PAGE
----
Taking on fourth grade this year? Create a classwork group wheel. A chance-wheel for masterful groupings.
I hope you have enjoyed the series and have made some plans to try some new things this year! Today's final challenge involves asking you to do some reflecting on how you actually organize your math instruction. I am constantly getting teachers asking me what my math block "looks like"--and it's just not that easy of a question to answer!
Mine looks different every day There has been a lot of push to do "math workshop" or math "centers" in recent years. Sadly, this has resulted in some unfortunate results. I'm going to redefine some things the way I like to keep them in my mind Does that work for you?
If so, then we have to be mindful of how we do that. Some of our best intentions often go south, so today I'm going to share with you 5 ways that you can plan your instruction to try to get students in that "math zone" as often as possible.
You will notice--each strategy has pros and cons. We need to make professional decisions based on the math content, our students' knowledge, and countless other factors.
Let's see what you think. There are no podiums or lectures involved! The teacher then circulates and coaches.
Students may be working alone, in pairs, or some other collaborative combination. In order to be successful, the task has to be within reach of all students or small groups--whether that be through the instruction, differentiation, tools like calculatorsor through intervention on the teacher's part.
This can also be an extremely effective strategy when presenting content that is new for all students My goal as a teacher is that I WANT to be the observer and coach so I can see what my students know and what misconceptions they have.
Splitting the Class in Half There are times when trying to keep the attention of 24 students is simply impossible. Splitting the class in half and teaching the lesson twice might be just the ticket!
The beauty of this is the flexibility. You can teach the exact same lesson twice and just have a smaller, more focused group OR you can teach the lesson at two different levels so students are challenged at just the right level and just the right pace.
Remember, when doing two groups, there is no rule that says each "half" needs to get the same amount of time.
I frequently teach the lesson to my more capable learners in about half the time I spend with the other group. Be mindful of what you have the students who are NOT with you do It's a perfect time for collaborative problem solving, computation fluency work, or other "just right" practice.
Math Centers and Stations Well, here we go. This instructional strategy involves grouping students either by ability or not to rotate through a number of different activities--one with instruction from the teacher. Ideally, this instruction is tailored to the needs of the small group--or there really is no value in the rotations, right?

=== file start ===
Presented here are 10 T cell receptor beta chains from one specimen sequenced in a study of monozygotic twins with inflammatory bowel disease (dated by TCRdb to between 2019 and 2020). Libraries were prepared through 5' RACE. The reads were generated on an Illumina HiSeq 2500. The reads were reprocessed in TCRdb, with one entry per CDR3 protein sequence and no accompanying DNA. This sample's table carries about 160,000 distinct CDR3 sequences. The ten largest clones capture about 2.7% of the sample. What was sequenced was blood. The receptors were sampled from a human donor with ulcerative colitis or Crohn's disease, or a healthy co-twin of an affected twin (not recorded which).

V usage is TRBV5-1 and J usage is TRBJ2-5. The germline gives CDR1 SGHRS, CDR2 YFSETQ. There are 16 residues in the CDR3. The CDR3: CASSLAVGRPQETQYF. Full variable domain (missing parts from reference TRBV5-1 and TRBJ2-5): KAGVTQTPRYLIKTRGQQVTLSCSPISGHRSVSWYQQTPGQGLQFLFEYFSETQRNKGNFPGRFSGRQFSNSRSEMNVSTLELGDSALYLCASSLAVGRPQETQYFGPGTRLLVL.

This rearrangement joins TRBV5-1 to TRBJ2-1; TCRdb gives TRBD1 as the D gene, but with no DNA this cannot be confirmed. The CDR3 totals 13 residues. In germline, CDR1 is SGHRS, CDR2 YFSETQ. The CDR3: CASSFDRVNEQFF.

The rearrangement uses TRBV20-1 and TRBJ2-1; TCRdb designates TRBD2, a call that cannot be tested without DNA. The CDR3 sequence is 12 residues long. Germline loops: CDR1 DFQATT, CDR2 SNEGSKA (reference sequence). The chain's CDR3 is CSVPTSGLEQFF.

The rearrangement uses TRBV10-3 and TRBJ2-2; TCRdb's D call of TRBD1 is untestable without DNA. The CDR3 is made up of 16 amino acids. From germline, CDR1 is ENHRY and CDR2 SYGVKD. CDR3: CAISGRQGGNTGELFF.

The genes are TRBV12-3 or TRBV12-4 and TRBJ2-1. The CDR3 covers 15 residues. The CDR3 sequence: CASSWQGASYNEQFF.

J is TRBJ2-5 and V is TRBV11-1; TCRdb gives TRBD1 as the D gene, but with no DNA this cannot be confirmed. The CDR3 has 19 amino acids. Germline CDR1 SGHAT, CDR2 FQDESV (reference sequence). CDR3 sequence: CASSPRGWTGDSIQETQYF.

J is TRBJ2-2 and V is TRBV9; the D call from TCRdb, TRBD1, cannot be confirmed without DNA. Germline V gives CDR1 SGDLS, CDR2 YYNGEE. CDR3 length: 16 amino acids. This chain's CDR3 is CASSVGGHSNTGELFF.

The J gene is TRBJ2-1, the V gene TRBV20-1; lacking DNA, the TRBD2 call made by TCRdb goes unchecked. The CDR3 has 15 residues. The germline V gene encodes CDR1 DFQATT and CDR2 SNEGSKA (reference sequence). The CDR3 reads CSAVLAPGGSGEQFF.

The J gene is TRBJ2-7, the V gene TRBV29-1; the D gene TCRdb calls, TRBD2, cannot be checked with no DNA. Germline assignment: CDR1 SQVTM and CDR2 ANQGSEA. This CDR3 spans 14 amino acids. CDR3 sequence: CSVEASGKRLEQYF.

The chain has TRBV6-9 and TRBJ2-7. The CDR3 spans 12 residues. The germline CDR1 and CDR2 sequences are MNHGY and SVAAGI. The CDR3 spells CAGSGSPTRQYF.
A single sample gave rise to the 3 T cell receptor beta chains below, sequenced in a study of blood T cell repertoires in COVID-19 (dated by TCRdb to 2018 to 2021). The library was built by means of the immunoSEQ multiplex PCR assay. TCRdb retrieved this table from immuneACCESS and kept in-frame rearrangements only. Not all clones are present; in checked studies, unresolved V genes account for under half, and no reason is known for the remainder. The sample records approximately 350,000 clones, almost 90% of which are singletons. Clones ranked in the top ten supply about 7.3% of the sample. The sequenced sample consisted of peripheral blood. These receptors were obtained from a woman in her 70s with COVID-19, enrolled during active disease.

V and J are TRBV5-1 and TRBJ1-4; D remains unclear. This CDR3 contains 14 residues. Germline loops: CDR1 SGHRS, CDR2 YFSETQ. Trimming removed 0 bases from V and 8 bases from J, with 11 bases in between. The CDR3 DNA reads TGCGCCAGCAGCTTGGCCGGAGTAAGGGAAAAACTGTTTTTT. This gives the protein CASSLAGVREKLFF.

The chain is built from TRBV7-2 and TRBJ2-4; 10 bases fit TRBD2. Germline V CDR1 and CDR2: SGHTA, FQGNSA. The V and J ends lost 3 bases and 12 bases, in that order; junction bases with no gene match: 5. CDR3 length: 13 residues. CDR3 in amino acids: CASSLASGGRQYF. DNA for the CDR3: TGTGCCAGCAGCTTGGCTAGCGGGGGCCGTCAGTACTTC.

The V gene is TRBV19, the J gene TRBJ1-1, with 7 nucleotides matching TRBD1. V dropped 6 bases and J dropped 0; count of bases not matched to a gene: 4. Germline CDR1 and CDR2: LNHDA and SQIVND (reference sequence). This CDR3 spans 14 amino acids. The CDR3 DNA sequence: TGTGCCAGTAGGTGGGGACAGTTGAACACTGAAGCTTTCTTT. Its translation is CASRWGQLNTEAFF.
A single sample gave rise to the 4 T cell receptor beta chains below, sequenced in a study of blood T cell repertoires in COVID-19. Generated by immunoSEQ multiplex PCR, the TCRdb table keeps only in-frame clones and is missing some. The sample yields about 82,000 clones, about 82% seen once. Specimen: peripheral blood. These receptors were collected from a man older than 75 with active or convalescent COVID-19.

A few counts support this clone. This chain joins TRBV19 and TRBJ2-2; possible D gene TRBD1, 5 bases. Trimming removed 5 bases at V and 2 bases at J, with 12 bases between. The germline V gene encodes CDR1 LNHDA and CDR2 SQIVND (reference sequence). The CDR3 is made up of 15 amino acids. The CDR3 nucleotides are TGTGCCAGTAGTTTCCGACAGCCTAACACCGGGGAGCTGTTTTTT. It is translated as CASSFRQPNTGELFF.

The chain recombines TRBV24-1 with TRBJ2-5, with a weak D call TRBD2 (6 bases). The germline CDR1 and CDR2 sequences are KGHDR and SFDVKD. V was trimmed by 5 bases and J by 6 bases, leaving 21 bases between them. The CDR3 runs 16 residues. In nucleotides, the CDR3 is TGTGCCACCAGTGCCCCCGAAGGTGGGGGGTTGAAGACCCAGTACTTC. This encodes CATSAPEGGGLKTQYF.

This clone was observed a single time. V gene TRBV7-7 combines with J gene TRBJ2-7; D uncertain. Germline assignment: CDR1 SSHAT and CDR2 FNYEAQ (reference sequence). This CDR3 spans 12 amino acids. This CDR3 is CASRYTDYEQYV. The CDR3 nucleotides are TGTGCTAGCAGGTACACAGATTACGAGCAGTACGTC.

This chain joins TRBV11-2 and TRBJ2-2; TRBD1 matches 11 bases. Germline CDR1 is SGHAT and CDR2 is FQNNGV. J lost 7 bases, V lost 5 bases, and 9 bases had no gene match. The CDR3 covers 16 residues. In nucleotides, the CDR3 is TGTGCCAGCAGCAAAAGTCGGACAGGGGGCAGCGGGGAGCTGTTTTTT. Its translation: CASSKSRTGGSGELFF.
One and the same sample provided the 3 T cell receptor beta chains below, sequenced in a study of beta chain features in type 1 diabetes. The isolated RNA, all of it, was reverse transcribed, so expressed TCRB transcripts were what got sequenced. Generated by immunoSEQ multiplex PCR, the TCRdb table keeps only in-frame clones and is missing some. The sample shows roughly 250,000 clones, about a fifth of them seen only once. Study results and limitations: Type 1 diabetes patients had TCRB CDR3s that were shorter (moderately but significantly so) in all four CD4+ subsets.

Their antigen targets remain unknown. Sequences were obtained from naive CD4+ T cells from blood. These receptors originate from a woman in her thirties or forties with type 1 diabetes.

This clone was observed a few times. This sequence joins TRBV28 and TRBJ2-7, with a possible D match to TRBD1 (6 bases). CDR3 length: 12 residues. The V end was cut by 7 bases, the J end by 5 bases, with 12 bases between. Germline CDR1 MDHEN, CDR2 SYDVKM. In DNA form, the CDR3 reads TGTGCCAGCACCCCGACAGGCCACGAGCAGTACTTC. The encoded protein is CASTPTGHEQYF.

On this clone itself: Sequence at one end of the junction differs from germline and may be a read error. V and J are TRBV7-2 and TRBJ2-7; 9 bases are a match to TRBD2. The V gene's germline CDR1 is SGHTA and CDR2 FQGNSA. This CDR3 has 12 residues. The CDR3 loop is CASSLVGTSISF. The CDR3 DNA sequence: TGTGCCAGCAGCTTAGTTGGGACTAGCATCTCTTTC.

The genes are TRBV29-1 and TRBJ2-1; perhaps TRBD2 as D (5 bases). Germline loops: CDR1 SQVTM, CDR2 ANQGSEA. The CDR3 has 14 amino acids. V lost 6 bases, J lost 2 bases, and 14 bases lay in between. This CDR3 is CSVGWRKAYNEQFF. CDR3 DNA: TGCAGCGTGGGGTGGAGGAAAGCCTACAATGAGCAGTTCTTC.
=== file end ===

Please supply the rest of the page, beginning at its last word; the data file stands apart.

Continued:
Whether we set up 3, 4, or 5 stations, the simple truth is that students are under direct supervision of the teacher for only a small percentage of the math block.
This requires a great deal of planning. We know we have many, many different ability levels in our classes, and creating meaningful "just right" centers for all of them is a challenge, indeed.
So if we can create meaningful work at these stations, we also do need to make sure that student behavior creates an atmosphere conducive to quality work. Since students are only getting direct instruction for one rotation, the teacher must be completely free of managing those other groups.
This takes a great deal of time up front to make sure the groups function well, know expectations, and can manage them without teacher assistance.
When they work well--this can be a great way for teachers to really tailor instruction Math Minilessons and Focus Groups This organizational strategy is a nice combination strategy I could do some modeling with the entire classWriting a Book Report Book reports can take on many different forms.
Three types of effective book reports are plot summaries, character analyses, and theme ashio-midori.comg a book report helps you practice giving your opinion about different aspects of a book, such as the author's use of . Books shelved as 4th-grade: Frindle by Andrew Clements, Number the Stars by Lois Lowry, Tales of a Fourth Grade Nothing by Judy Blume, The One and Only I.
Fritzsche's Fourth & Fifth Grade Book Projects It's time to put your reading comprehension skills to work. This year, you will be expected to WRITTEN BOOK REPORT A. Write the title of the book on the top line and underline it. Skip a line and write the author under the title.
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Fourth Grade Book Reports Book Report Description: Fourth Graders will have 4 book reports this year, one for each quarter of the school year.
Every student will be encouraged to read a chapter book that is at his or her reading level and that follows our theme for the quarter.